Consider his defense of slavery in Book 1 of the Politics.  To understand the context of that argument, one must know that Aristotle distinguished three types of rule: political, royal, and despotic.  The second type of rule may be best understood as a special case of the first.  Both political and royal rule are exercised for the sake of the governed and only accidently for the sake of the governor.  For example, the father provides for the family and decides how the provisions will be used; however, he benefits from these decisions only in so far as he is one more member of the family.  His superior authority does not entitle him to a greater share. 
Aristotle recognizes a range of political animals and only says that human beings are the most political animals.  He tells us in the History of Animals, Book 1, that politics animals are those that engage in some one and common work.  This means that such animals cooperate in ways that benefit the community of cooperators.  As David Depew argues (rightly, in my view) Aristotle was less interested in sorting animals into kinds that in understanding the traits that distinguish kinds of animals.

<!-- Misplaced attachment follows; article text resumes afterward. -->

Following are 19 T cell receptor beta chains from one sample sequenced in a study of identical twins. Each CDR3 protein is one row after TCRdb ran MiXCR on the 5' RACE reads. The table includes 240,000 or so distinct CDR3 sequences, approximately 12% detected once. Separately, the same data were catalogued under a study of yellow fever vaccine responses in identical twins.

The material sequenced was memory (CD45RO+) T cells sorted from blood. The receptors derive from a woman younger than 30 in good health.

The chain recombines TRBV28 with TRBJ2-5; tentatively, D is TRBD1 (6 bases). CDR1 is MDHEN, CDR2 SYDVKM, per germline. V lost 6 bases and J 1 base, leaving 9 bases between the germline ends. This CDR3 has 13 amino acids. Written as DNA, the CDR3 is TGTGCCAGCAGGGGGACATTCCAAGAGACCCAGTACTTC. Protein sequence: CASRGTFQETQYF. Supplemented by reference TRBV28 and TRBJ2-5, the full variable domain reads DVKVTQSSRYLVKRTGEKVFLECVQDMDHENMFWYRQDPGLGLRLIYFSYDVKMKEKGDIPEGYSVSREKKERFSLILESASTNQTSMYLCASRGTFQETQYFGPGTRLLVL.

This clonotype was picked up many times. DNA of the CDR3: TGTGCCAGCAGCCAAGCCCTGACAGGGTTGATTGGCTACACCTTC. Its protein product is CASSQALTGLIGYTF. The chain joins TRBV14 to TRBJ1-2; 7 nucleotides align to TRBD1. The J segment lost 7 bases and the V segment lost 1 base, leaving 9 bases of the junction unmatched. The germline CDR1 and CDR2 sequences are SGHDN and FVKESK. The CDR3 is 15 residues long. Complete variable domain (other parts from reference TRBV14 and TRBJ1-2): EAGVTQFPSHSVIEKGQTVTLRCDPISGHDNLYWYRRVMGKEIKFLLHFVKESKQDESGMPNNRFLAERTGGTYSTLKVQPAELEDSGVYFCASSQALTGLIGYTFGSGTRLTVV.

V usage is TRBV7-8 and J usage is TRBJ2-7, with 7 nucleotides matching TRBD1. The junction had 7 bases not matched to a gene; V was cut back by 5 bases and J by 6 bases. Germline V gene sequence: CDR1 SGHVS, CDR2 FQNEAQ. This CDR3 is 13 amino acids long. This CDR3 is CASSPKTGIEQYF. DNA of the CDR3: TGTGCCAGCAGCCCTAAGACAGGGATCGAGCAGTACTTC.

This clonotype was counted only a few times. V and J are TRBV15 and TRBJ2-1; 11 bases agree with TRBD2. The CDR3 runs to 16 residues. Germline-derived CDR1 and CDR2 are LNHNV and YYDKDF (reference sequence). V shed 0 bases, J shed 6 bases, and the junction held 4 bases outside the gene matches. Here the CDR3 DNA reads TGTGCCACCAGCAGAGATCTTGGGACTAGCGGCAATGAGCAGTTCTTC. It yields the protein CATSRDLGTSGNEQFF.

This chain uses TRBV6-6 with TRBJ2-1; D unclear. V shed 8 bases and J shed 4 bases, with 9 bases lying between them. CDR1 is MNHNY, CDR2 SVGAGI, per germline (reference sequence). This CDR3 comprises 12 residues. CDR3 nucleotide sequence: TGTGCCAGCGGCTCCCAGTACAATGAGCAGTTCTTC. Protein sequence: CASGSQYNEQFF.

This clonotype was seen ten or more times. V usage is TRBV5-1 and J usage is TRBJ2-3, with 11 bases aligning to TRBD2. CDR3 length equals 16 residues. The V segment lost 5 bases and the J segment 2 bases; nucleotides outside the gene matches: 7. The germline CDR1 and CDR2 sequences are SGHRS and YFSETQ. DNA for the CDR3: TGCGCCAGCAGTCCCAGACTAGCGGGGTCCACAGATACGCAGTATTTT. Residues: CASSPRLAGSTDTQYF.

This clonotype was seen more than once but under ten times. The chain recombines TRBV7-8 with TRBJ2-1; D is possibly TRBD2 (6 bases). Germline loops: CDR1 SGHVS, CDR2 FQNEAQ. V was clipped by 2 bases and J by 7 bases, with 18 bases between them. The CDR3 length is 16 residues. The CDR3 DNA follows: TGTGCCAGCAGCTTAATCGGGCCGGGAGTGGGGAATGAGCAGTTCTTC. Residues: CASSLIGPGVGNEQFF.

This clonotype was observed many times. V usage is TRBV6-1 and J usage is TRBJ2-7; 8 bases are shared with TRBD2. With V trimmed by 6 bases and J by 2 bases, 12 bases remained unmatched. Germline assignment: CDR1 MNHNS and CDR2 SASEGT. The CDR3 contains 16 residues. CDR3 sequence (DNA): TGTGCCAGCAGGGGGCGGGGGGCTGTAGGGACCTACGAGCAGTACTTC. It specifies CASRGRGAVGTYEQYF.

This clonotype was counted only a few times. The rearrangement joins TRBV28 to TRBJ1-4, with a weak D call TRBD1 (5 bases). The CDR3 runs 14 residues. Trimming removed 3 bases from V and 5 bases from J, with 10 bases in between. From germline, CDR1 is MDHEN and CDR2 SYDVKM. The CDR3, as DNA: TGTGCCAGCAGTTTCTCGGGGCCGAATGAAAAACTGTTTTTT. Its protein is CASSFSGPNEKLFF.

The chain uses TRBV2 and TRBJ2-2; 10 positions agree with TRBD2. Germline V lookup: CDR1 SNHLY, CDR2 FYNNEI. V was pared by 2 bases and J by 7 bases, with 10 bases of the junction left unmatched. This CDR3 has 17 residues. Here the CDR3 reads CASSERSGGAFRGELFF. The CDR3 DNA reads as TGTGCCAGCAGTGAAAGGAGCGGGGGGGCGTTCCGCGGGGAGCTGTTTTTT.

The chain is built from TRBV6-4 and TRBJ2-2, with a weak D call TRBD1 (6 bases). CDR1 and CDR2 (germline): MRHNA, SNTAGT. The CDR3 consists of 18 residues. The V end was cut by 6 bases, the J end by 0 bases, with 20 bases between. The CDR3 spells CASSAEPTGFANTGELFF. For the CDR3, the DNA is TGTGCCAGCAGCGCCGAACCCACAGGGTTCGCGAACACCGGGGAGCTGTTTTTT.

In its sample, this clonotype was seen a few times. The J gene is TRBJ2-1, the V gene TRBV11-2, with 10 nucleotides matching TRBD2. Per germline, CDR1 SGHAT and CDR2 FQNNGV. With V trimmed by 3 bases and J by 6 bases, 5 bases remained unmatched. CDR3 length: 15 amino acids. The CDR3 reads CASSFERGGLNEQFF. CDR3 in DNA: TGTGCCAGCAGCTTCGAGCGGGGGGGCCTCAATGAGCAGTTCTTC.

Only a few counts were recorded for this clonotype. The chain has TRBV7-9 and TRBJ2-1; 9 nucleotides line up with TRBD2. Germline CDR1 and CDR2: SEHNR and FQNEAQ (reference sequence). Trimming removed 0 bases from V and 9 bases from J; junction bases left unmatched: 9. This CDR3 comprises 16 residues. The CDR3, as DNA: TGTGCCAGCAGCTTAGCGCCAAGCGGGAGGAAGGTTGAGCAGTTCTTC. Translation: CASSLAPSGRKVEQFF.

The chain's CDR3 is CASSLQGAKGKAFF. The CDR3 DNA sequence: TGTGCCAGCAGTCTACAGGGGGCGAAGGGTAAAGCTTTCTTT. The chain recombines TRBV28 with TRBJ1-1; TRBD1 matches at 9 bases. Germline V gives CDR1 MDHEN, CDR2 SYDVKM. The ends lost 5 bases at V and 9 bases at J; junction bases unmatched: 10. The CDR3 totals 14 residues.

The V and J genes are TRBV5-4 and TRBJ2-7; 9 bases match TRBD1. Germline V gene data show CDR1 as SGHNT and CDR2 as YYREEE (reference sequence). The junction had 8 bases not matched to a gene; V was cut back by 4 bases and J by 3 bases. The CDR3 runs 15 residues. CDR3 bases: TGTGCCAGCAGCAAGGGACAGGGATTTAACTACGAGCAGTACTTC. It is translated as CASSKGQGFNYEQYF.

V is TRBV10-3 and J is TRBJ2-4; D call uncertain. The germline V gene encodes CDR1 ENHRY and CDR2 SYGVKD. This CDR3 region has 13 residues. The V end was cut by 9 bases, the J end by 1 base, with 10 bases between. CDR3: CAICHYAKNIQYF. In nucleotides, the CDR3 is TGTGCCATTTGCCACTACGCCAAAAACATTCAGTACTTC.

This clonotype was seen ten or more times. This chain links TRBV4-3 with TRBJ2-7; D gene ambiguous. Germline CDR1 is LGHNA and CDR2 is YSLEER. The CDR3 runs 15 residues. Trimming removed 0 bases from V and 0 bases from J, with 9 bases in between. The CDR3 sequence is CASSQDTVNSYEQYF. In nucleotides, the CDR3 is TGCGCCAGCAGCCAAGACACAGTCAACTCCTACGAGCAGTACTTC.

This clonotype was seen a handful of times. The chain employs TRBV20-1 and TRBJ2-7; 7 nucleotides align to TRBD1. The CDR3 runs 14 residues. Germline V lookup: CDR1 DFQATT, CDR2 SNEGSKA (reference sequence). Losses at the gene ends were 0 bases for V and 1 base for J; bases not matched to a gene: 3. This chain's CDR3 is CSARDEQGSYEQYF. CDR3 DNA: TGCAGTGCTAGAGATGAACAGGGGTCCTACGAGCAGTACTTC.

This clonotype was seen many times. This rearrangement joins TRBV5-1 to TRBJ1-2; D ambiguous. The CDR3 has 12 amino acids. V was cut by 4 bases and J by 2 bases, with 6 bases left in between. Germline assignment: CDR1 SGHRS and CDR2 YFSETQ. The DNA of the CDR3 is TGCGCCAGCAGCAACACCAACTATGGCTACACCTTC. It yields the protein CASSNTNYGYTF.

He thought that the traits were intelligible by their function in their natural contexts.  Animals live and move through three great natural realms.  Some swim, some walk, some fly, and some (like seals) move between these realms.  These are what we now call environmental niches.  In the niches in which they operate, their traits are largely determine by how each creature gets its food.  This is, obviously, and adaptationist approach.  Bears hunt alone.  Elk need not cooperate much to eat grass; however, wolves must cooperate to eat elk.  In all or almost all cases, cooperation requires a division of labor.  When chimpanzees hunt monkeys, the hunters must adopt one of three distinct roles.  Obviously I am not limiting myself to Aristotle’s examples, but that makes my point.  Aristotle got a lot right.